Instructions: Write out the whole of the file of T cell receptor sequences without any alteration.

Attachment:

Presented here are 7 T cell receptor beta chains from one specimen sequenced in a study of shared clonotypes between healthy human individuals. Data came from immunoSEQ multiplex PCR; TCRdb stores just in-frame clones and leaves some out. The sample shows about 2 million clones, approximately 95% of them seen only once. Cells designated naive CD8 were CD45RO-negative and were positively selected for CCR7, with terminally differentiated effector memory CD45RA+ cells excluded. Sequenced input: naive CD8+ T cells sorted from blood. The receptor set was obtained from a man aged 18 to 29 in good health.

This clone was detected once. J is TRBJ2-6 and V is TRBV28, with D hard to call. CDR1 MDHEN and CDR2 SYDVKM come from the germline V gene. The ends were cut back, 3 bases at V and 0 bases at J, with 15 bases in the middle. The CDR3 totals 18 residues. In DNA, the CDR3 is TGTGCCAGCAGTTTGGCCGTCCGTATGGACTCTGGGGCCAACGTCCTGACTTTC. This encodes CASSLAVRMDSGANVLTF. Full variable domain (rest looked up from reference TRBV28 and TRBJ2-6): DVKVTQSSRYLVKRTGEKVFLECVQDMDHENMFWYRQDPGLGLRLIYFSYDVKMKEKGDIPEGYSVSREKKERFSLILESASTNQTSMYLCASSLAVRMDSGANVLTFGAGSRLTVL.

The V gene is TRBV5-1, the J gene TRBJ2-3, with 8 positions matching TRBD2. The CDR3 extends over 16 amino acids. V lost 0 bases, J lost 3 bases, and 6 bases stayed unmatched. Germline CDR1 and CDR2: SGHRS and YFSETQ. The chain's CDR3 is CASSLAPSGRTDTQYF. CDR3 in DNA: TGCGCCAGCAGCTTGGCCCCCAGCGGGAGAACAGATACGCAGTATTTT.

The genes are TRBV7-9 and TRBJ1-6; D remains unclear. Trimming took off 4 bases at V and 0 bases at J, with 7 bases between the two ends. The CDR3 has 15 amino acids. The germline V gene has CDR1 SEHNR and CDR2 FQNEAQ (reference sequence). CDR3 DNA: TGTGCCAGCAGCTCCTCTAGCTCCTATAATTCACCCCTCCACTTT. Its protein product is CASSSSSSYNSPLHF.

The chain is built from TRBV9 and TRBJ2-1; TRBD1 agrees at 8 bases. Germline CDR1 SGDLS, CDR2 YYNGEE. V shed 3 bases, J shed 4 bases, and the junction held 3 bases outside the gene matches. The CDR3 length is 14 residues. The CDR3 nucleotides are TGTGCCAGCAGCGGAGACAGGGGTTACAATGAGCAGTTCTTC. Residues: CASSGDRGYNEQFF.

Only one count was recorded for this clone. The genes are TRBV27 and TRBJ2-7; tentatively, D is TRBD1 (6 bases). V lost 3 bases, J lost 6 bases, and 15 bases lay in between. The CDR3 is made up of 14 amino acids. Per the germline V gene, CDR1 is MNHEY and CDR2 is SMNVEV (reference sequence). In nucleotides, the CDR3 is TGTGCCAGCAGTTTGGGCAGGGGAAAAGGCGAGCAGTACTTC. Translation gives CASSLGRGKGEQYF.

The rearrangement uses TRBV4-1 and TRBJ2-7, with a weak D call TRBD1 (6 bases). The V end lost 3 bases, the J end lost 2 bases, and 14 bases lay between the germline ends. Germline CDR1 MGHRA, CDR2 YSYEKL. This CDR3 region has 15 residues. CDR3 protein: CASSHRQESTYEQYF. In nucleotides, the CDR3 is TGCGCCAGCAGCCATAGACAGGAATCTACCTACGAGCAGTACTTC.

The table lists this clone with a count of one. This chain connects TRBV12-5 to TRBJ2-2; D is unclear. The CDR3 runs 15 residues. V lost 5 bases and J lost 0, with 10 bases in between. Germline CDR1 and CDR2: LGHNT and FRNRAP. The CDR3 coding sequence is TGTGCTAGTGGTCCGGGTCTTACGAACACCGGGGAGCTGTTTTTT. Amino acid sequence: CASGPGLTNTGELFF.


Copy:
Presented here are 7 T cell receptor beta chains from one specimen sequenced in a study of shared clonotypes between healthy human individuals. Data came from immunoSEQ multiplex PCR; TCRdb stores just in-frame clones and leaves some out. The sample shows about 2 million clones, approximately 95% of them seen only once. Cells designated naive CD8 were CD45RO-negative and were positively selected for CCR7, with terminally differentiated effector memory CD45RA+ cells excluded. Sequenced input: naive CD8+ T cells sorted from blood. The receptor set was obtained from a man aged 18 to 29 in good health.

This clone was detected once. J is TRBJ2-6 and V is TRBV28, with D hard to call. CDR1 MDHEN and CDR2 SYDVKM come from the germline V gene. The ends were cut back, 3 bases at V and 0 bases at J, with 15 bases in the middle. The CDR3 totals 18 residues. In DNA, the CDR3 is TGTGCCAGCAGTTTGGCCGTCCGTATGGACTCTGGGGCCAACGTCCTGACTTTC. This encodes CASSLAVRMDSGANVLTF. Full variable domain (rest looked up from reference TRBV28 and TRBJ2-6): DVKVTQSSRYLVKRTGEKVFLECVQDMDHENMFWYRQDPGLGLRLIYFSYDVKMKEKGDIPEGYSVSREKKERFSLILESASTNQTSMYLCASSLAVRMDSGANVLTFGAGSRLTVL.

The V gene is TRBV5-1, the J gene TRBJ2-3, with 8 positions matching TRBD2. The CDR3 extends over 16 amino acids. V lost 0 bases, J lost 3 bases, and 6 bases stayed unmatched. Germline CDR1 and CDR2: SGHRS and YFSETQ. The chain's CDR3 is CASSLAPSGRTDTQYF. CDR3 in DNA: TGCGCCAGCAGCTTGGCCCCCAGCGGGAGAACAGATACGCAGTATTTT.

The genes are TRBV7-9 and TRBJ1-6; D remains unclear. Trimming took off 4 bases at V and 0 bases at J, with 7 bases between the two ends. The CDR3 has 15 amino acids. The germline V gene has CDR1 SEHNR and CDR2 FQNEAQ (reference sequence). CDR3 DNA: TGTGCCAGCAGCTCCTCTAGCTCCTATAATTCACCCCTCCACTTT. Its protein product is CASSSSSSYNSPLHF.

The chain is built from TRBV9 and TRBJ2-1; TRBD1 agrees at 8 bases. Germline CDR1 SGDLS, CDR2 YYNGEE. V shed 3 bases, J shed 4 bases, and the junction held 3 bases outside the gene matches. The CDR3 length is 14 residues. The CDR3 nucleotides are TGTGCCAGCAGCGGAGACAGGGGTTACAATGAGCAGTTCTTC. Residues: CASSGDRGYNEQFF.

Only one count was recorded for this clone. The genes are TRBV27 and TRBJ2-7; tentatively, D is TRBD1 (6 bases). V lost 3 bases, J lost 6 bases, and 15 bases lay in between. The CDR3 is made up of 14 amino acids. Per the germline V gene, CDR1 is MNHEY and CDR2 is SMNVEV (reference sequence). In nucleotides, the CDR3 is TGTGCCAGCAGTTTGGGCAGGGGAAAAGGCGAGCAGTACTTC. Translation gives CASSLGRGKGEQYF.

The rearrangement uses TRBV4-1 and TRBJ2-7, with a weak D call TRBD1 (6 bases). The V end lost 3 bases, the J end lost 2 bases, and 14 bases lay between the germline ends. Germline CDR1 MGHRA, CDR2 YSYEKL. This CDR3 region has 15 residues. CDR3 protein: CASSHRQESTYEQYF. In nucleotides, the CDR3 is TGCGCCAGCAGCCATAGACAGGAATCTACCTACGAGCAGTACTTC.

The table lists this clone with a count of one. This chain connects TRBV12-5 to TRBJ2-2; D is unclear. The CDR3 runs 15 residues. V lost 5 bases and J lost 0, with 10 bases in between. Germline CDR1 and CDR2: LGHNT and FRNRAP. The CDR3 coding sequence is TGTGCTAGTGGTCCGGGTCTTACGAACACCGGGGAGCTGTTTTTT. Amino acid sequence: CASGPGLTNTGELFF.